New Life for King Eddy

A Calgary landmark gets a new lease on life as the home of the National Music Centre

Written by Canada’s History staff

Posted January 14, 2015

Music lovers have been singing the blues in Calgary — and that’s a great thing for fans of heritage preservation.

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That’s because one of the city’s key musical landmarks — the King Edward Hotel — is once again a thriving music venue.

The King Eddy, possibly the oldest blues bar in Canada, has been transformed to become part of Studio Bell, the new home of the National Music Centre. The museum and performance facility is dedicated to showcasing Canada’s musical past, present, and future.

Located in the city’s East Village neighbourhood, the venue was known to patrons as the “Home of the Blues.” Many musical legends played there, including BB King, John Hammond, Pinetop Perkins and Buddy Guy. Built in 1905, the hotel enjoyed years of glory, followed by decades of decline; it closed in 2004.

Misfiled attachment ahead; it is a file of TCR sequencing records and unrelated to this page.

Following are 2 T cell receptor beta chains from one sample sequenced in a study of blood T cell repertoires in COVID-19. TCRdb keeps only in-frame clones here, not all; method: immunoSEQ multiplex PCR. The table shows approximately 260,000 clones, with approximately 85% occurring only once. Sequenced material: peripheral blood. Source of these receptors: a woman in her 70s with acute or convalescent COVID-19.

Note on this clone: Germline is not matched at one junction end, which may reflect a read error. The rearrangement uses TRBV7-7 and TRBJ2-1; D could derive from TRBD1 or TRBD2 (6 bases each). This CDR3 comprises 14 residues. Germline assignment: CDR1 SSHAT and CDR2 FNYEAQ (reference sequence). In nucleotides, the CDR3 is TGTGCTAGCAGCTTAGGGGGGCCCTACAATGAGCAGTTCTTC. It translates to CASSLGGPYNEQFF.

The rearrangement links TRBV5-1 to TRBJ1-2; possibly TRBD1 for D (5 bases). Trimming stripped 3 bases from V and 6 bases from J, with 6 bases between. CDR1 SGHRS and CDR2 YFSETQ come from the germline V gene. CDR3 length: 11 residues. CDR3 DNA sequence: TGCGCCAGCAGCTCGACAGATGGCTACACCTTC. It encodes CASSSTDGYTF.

In February 2013 the National Music Centre broke ground on the $200 million restoration and expansion project. The King Eddy was taken apart brick by brick. Each brick was cleaned, stored and placed on numbered pallets so that the building could be reassembled exactly as it was in 1905. Not only were the original bricks recycled, but original sandstone windowsills, cornices, and the signature neon sword sign were also re-used.

Studio Bell opened on Canada Day in 2016 and the King Eddy quickly became a popular venue during the Calgary Stampede. The centre hosts live music and boast five floors of exhibition space, a three-hundred-seat performance venue, a radio station, recording studio facilities, distance education classrooms, a museum, and much more. The King Eddy building is the largest artifact in Studio Bell’s collection.

For more information, visit the National Music Centre website.

This story has been updated since it appeared in the February-March 2015 issue of Canada’s History magazine.

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